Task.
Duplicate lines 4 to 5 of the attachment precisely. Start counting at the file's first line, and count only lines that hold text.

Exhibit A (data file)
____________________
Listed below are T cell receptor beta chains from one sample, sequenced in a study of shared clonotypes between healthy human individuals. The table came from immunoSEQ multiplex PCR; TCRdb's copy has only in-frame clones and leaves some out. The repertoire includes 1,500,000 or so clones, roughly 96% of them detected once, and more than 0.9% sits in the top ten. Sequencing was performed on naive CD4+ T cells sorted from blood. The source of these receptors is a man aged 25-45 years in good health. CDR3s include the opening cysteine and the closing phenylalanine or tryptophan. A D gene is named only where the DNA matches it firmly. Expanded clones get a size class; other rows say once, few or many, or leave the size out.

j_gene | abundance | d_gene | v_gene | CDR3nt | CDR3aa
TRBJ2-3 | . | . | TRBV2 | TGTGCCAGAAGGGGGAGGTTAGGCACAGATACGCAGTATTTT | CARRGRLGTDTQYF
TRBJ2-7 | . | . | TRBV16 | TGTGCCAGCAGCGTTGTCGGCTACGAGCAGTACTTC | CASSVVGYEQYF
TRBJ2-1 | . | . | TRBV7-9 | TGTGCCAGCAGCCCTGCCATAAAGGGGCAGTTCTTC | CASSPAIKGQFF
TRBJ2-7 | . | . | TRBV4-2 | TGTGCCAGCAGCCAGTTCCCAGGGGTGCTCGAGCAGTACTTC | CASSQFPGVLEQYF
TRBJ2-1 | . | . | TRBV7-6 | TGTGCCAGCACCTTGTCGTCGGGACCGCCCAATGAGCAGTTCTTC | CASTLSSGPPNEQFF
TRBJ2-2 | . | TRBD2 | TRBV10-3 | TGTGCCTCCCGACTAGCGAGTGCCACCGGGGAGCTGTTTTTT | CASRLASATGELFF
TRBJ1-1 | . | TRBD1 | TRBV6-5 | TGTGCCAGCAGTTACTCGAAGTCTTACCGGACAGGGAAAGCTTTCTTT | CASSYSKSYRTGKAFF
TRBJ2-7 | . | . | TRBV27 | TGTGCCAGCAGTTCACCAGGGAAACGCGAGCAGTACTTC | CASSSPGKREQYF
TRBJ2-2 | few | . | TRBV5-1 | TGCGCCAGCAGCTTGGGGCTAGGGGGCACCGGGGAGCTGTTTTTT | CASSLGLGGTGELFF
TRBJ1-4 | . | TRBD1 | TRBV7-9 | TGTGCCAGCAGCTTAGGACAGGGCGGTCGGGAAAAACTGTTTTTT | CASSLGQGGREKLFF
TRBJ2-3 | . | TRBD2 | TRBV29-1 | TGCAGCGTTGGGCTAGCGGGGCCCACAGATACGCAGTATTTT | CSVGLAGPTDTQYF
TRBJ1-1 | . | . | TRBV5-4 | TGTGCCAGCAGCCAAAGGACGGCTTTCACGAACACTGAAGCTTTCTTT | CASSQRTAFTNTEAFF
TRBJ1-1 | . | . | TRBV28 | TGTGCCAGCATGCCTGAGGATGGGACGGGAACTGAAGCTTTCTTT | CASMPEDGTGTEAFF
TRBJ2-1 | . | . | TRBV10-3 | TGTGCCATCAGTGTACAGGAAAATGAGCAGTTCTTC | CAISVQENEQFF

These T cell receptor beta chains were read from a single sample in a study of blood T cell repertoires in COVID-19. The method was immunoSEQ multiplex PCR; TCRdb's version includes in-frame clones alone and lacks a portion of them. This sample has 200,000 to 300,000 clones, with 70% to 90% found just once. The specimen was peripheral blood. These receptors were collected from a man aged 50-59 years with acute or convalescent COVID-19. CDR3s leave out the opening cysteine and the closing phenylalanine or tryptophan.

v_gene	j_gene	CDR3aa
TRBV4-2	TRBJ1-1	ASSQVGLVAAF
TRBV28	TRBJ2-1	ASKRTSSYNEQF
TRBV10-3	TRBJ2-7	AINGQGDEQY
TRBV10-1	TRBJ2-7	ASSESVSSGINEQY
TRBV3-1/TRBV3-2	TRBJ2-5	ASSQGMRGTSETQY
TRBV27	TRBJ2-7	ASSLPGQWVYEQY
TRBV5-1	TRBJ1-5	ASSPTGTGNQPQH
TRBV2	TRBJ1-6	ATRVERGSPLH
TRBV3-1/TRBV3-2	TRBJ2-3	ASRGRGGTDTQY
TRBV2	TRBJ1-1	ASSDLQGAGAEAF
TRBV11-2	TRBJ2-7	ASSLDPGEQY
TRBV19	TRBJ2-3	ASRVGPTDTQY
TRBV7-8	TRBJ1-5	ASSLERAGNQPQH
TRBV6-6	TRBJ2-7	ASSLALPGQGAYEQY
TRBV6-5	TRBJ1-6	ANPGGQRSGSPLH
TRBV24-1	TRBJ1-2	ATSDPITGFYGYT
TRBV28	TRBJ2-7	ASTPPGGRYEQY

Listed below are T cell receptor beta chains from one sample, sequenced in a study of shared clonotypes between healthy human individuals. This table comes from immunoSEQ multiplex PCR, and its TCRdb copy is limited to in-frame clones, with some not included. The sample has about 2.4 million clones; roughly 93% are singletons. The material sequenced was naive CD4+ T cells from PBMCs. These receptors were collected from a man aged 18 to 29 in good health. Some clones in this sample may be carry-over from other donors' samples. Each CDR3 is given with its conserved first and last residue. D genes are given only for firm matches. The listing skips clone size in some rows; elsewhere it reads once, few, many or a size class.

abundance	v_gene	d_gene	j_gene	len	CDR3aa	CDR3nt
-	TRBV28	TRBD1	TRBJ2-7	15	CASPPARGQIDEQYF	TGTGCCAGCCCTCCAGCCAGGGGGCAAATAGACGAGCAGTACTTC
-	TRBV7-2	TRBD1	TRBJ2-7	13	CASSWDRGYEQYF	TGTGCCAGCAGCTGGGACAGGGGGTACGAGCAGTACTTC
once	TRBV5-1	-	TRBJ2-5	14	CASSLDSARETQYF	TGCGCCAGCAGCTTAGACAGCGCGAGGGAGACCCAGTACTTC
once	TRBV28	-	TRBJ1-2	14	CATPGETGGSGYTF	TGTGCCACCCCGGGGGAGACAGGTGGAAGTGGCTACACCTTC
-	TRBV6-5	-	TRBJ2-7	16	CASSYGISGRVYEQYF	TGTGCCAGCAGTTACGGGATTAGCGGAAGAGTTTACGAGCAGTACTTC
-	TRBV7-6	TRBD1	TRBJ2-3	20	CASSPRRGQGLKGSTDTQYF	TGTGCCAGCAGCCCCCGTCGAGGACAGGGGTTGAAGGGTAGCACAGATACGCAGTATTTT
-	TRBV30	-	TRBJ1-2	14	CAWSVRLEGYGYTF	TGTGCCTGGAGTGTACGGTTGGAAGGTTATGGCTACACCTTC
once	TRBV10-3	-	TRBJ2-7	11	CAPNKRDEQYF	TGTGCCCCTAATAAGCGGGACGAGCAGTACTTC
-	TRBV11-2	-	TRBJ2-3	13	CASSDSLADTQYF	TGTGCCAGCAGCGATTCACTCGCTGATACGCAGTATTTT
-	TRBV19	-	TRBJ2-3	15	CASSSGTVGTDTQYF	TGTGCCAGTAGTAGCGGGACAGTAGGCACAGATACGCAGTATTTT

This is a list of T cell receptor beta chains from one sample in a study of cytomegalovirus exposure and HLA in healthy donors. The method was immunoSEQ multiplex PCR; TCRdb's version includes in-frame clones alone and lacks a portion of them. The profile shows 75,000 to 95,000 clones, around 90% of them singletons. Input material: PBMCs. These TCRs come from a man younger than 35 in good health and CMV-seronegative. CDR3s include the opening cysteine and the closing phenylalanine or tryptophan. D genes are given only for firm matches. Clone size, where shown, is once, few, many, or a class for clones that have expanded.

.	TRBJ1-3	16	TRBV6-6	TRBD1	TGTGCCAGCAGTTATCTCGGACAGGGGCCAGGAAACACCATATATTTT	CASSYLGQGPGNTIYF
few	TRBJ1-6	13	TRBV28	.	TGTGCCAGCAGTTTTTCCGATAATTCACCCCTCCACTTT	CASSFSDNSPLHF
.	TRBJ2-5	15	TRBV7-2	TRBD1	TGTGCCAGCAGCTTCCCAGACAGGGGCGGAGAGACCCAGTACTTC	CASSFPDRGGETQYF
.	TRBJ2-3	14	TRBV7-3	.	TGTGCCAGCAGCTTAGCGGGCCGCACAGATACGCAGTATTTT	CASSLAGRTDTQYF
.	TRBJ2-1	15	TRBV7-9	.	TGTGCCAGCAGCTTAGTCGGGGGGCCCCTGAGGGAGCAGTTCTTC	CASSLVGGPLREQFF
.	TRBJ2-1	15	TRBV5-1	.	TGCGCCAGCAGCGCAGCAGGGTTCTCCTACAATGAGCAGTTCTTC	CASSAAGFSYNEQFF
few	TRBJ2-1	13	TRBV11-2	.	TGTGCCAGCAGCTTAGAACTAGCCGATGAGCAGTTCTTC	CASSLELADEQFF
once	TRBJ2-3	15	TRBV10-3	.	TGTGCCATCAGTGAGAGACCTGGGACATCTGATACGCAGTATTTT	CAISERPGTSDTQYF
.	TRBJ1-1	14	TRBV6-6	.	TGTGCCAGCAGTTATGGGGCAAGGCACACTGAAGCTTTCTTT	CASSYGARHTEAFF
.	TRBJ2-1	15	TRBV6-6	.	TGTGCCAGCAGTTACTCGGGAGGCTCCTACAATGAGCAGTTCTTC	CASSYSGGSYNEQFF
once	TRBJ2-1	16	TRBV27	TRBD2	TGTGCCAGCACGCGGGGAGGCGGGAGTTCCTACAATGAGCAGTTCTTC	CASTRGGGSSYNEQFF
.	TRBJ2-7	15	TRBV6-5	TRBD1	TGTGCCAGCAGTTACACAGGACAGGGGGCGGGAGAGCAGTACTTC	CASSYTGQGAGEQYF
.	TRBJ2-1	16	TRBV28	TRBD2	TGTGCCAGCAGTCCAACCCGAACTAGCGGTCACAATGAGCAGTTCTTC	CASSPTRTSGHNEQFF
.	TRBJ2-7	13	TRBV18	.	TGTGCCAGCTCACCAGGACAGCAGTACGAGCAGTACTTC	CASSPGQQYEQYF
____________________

TRBJ2-7 | . | . | TRBV16 | TGTGCCAGCAGCGTTGTCGGCTACGAGCAGTACTTC | CASSVVGYEQYF
TRBJ2-1 | . | . | TRBV7-9 | TGTGCCAGCAGCCCTGCCATAAAGGGGCAGTTCTTC | CASSPAIKGQFF